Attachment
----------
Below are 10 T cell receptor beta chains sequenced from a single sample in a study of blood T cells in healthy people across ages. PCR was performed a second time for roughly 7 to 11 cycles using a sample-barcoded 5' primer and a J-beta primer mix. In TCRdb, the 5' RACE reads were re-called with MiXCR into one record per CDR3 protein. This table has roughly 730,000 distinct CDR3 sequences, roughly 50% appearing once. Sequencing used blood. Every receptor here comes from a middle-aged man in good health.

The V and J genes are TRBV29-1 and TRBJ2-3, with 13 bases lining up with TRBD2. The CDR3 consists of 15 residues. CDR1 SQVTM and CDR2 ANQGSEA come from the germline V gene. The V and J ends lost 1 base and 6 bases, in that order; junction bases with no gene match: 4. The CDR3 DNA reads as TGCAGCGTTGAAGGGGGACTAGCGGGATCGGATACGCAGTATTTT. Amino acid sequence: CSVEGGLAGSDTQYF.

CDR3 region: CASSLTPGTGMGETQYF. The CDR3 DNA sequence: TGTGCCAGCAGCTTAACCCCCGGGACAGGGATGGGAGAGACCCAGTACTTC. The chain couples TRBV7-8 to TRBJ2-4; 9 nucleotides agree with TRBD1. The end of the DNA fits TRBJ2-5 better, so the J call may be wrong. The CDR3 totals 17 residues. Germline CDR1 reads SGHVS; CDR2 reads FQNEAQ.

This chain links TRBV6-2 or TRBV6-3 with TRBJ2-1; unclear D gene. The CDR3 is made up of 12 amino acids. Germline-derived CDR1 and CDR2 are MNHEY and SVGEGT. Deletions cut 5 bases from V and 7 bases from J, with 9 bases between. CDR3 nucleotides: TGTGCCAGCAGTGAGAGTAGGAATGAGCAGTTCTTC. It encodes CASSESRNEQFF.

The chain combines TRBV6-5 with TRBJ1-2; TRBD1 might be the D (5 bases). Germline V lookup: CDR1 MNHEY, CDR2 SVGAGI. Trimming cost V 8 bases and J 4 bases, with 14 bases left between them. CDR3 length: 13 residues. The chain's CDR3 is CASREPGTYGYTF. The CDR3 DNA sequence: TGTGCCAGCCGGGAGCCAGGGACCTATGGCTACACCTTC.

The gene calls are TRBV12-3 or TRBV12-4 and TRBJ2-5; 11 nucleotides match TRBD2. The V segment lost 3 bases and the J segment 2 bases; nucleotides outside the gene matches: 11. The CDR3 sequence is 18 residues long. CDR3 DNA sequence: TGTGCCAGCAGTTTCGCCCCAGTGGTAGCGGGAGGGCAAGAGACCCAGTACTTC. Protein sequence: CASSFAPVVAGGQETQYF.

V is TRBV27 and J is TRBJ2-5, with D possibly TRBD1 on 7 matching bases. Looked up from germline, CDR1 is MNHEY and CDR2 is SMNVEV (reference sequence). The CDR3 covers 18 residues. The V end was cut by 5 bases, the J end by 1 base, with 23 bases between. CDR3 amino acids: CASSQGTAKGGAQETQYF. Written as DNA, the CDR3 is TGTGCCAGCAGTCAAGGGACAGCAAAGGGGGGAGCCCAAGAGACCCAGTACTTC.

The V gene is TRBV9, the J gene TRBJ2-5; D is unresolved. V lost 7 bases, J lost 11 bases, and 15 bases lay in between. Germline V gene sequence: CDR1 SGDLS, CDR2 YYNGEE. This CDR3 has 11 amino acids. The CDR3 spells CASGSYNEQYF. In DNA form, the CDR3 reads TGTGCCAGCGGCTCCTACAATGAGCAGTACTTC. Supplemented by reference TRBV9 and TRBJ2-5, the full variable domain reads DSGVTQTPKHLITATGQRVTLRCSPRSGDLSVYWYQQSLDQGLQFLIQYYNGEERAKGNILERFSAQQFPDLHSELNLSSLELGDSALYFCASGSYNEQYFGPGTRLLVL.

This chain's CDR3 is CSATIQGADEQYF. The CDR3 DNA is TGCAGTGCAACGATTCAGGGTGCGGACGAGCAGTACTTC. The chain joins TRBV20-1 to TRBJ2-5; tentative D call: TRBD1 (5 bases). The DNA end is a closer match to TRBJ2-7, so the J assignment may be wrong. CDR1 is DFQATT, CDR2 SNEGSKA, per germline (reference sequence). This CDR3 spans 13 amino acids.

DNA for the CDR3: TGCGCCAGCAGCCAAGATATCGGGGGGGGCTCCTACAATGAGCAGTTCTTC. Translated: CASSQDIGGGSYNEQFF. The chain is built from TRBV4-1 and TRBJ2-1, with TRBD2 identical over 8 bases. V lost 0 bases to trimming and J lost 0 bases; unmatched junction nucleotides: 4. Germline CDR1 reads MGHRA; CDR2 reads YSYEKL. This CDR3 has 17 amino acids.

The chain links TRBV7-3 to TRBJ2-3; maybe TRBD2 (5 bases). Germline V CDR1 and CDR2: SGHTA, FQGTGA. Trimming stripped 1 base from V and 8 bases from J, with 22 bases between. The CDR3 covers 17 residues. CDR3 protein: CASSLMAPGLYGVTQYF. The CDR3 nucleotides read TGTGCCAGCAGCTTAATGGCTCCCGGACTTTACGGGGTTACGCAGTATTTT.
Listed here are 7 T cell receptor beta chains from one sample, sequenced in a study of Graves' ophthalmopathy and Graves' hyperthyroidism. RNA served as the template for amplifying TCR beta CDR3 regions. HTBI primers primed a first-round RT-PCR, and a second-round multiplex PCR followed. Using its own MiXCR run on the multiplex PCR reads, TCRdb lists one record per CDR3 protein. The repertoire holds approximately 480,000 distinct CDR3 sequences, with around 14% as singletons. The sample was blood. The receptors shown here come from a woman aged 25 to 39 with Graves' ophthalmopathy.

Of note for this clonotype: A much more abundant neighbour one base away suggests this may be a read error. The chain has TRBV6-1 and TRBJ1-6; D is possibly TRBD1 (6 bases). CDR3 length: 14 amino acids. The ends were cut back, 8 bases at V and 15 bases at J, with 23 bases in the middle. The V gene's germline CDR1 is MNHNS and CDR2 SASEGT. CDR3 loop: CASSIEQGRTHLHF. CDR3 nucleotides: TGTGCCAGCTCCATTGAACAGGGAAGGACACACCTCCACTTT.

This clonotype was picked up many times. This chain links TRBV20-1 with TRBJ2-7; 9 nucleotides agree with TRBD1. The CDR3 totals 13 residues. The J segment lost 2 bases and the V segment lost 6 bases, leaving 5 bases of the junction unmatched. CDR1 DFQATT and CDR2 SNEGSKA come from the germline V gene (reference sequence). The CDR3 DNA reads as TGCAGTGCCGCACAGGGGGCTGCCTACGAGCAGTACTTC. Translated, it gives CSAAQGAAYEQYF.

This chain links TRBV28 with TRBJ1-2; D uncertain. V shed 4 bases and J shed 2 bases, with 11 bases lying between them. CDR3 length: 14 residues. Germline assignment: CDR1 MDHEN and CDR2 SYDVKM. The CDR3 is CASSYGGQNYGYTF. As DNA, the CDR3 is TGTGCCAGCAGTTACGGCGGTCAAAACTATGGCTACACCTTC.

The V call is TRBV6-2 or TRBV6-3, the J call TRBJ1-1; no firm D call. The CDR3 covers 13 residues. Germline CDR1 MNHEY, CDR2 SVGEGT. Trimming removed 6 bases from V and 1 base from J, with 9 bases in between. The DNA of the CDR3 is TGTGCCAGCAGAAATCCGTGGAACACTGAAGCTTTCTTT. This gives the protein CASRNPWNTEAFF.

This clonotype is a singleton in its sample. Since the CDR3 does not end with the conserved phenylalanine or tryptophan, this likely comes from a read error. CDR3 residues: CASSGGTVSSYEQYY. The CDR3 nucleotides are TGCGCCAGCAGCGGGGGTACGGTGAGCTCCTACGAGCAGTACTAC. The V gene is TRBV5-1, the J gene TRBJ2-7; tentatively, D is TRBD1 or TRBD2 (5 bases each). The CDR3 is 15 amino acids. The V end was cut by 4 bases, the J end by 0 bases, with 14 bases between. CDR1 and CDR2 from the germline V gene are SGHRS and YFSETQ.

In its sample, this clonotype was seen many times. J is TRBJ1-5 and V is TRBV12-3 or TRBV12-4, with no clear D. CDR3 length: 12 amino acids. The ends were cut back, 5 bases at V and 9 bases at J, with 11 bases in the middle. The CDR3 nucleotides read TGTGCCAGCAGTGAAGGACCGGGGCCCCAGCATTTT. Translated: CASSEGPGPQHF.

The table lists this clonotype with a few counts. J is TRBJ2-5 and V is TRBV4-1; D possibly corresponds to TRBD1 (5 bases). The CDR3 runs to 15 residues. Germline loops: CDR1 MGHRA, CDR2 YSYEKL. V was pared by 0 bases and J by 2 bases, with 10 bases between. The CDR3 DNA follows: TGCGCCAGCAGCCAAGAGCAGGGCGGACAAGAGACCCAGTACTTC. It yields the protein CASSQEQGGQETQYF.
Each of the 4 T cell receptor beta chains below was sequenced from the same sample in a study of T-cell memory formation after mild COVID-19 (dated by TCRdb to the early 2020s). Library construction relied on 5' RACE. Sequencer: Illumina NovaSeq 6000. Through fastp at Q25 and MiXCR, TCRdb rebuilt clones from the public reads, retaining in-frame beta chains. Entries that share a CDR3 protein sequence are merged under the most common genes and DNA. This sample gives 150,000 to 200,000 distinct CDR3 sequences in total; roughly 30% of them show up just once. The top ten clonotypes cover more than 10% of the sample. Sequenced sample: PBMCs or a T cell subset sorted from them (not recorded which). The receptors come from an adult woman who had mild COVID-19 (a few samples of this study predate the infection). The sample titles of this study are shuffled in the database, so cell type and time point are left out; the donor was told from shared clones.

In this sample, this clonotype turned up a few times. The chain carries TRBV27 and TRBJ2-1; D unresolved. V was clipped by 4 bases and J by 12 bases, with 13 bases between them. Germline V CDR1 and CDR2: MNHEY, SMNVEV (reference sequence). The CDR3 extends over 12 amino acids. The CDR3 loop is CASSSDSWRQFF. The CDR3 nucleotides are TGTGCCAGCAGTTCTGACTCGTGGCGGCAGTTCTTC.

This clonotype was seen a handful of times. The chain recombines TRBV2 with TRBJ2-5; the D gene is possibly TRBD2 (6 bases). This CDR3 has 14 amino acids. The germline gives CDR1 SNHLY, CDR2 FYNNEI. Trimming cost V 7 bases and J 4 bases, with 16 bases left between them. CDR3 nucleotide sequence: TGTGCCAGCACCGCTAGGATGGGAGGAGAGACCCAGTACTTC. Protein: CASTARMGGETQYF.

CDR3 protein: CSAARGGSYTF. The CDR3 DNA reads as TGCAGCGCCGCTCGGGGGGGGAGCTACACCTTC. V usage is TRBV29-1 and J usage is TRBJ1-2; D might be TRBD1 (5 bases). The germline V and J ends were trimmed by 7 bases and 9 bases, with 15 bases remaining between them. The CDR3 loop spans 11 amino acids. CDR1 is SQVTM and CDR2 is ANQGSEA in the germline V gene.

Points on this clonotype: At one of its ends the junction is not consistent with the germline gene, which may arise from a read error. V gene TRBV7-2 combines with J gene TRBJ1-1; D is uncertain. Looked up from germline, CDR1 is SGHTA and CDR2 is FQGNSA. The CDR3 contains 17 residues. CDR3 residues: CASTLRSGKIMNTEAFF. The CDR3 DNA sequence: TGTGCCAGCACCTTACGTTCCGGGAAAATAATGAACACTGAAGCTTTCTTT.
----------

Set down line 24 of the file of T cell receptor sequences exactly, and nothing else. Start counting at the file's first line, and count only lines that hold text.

Points on this clonotype: At one of its ends the junction is not consistent with the germline gene, which may arise from a read error. V gene TRBV7-2 combines with J gene TRBJ1-1; D is uncertain. Looked up from germline, CDR1 is SGHTA and CDR2 is FQGNSA. The CDR3 contains 17 residues. CDR3 residues: CASTLRSGKIMNTEAFF. The CDR3 DNA sequence: TGTGCCAGCACCTTACGTTCCGGGAAAATAATGAACACTGAAGCTTTCTTT.